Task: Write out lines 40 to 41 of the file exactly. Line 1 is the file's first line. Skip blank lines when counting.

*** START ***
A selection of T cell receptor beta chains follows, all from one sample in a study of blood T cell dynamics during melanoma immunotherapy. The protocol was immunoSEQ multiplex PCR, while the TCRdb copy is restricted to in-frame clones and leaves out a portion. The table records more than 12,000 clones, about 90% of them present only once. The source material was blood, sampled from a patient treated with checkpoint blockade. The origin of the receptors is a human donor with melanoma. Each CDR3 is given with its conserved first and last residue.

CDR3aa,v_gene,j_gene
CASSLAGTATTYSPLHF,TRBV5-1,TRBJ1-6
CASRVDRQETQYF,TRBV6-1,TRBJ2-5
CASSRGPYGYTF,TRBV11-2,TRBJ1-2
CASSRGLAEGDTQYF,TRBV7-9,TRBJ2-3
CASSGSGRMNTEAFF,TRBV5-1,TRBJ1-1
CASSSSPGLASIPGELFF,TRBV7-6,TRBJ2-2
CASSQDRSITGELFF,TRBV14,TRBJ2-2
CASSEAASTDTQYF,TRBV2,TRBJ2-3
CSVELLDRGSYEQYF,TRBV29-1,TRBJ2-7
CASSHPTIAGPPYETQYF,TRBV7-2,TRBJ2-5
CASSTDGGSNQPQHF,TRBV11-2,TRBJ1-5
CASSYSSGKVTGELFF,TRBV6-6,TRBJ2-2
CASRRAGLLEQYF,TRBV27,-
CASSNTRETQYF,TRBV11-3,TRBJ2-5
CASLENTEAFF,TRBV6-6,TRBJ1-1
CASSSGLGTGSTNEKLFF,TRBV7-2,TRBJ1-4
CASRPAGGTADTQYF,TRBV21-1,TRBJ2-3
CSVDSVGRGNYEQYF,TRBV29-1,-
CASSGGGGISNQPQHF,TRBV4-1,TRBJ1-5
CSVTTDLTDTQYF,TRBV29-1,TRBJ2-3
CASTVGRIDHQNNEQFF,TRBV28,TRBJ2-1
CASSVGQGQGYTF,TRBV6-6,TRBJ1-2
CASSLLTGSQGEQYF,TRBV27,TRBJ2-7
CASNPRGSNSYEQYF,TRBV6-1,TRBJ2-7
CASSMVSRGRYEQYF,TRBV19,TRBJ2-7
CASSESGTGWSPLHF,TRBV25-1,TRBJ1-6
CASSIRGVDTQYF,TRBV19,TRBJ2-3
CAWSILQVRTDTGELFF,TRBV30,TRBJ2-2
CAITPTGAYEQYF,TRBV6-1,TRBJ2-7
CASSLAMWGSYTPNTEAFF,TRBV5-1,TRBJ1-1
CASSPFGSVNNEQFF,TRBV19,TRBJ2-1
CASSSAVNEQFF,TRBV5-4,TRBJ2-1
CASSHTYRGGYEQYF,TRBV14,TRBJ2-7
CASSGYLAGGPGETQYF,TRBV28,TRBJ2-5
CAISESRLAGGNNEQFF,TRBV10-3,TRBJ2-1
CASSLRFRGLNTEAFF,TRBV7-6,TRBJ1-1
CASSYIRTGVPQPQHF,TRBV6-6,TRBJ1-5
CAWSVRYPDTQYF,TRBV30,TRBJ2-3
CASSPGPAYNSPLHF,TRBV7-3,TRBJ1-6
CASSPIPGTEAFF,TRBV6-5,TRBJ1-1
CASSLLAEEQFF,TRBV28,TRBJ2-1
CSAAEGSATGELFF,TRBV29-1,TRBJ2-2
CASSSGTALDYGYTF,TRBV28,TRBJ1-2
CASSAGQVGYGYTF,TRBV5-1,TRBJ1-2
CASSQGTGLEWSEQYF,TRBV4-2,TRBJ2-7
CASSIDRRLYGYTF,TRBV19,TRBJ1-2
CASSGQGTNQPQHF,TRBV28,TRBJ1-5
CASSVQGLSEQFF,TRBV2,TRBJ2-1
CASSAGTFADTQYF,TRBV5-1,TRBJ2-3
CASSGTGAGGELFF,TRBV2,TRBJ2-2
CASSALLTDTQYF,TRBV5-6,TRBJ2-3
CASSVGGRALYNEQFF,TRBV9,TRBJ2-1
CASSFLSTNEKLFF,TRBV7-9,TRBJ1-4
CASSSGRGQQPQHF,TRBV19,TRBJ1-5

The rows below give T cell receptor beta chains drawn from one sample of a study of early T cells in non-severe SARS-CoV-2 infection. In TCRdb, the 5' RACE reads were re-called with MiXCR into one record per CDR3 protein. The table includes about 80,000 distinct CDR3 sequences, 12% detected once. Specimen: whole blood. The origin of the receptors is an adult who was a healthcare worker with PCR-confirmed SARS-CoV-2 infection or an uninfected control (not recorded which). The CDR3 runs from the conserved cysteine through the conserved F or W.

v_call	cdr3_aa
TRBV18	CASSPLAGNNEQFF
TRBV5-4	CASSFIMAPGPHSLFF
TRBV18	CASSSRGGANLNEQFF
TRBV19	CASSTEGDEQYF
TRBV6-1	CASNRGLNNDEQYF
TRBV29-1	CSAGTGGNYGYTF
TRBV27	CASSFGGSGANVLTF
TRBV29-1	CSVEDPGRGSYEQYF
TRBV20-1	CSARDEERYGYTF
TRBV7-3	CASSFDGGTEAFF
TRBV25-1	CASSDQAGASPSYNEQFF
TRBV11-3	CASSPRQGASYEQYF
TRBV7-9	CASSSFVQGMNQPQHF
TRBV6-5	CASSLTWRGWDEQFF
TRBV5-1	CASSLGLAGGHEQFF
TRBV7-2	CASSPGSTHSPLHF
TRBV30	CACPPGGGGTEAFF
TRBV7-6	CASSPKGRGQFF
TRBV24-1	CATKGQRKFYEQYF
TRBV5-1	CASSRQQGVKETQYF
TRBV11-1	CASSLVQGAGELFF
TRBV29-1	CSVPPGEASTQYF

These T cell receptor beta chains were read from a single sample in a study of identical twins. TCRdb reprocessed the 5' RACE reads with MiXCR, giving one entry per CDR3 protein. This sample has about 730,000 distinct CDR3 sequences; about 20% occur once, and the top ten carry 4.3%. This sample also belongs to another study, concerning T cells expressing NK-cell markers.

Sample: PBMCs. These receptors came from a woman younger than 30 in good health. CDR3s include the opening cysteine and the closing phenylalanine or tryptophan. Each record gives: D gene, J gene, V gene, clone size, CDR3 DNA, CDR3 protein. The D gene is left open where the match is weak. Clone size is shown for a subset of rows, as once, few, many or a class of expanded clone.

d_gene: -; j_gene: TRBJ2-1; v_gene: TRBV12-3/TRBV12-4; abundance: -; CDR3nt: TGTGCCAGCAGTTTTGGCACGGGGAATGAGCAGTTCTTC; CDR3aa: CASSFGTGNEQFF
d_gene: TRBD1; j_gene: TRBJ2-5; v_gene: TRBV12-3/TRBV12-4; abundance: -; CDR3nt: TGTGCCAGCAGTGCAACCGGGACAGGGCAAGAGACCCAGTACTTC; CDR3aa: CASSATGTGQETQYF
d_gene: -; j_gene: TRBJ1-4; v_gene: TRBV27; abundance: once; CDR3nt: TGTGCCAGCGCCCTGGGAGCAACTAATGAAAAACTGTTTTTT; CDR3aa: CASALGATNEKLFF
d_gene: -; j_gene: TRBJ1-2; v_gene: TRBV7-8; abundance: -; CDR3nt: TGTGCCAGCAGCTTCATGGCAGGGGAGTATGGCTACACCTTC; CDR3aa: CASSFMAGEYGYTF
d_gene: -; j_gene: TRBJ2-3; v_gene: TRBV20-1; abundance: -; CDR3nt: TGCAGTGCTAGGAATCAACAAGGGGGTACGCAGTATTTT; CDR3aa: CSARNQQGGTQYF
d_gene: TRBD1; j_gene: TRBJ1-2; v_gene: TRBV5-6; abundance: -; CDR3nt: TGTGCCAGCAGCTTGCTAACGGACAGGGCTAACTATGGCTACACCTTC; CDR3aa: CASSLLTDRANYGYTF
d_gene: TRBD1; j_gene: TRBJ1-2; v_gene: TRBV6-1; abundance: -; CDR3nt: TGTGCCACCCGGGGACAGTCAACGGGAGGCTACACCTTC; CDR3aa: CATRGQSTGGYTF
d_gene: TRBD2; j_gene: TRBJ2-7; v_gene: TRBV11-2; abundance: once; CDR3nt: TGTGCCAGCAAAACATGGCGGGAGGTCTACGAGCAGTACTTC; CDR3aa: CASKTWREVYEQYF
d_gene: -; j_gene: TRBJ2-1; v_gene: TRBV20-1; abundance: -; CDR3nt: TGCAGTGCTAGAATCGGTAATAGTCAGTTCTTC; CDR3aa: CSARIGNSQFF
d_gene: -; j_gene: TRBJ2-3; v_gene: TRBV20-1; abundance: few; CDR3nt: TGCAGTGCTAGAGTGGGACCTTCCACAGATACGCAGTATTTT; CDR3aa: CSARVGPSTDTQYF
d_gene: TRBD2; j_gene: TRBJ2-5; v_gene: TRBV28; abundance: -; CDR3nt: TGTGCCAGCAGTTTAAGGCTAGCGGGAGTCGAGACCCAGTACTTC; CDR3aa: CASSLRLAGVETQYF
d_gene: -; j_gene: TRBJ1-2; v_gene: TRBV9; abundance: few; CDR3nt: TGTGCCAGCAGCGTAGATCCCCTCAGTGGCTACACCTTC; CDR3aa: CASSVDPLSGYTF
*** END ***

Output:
CAWSVRYPDTQYF,TRBV30,TRBJ2-3
CASSPGPAYNSPLHF,TRBV7-3,TRBJ1-6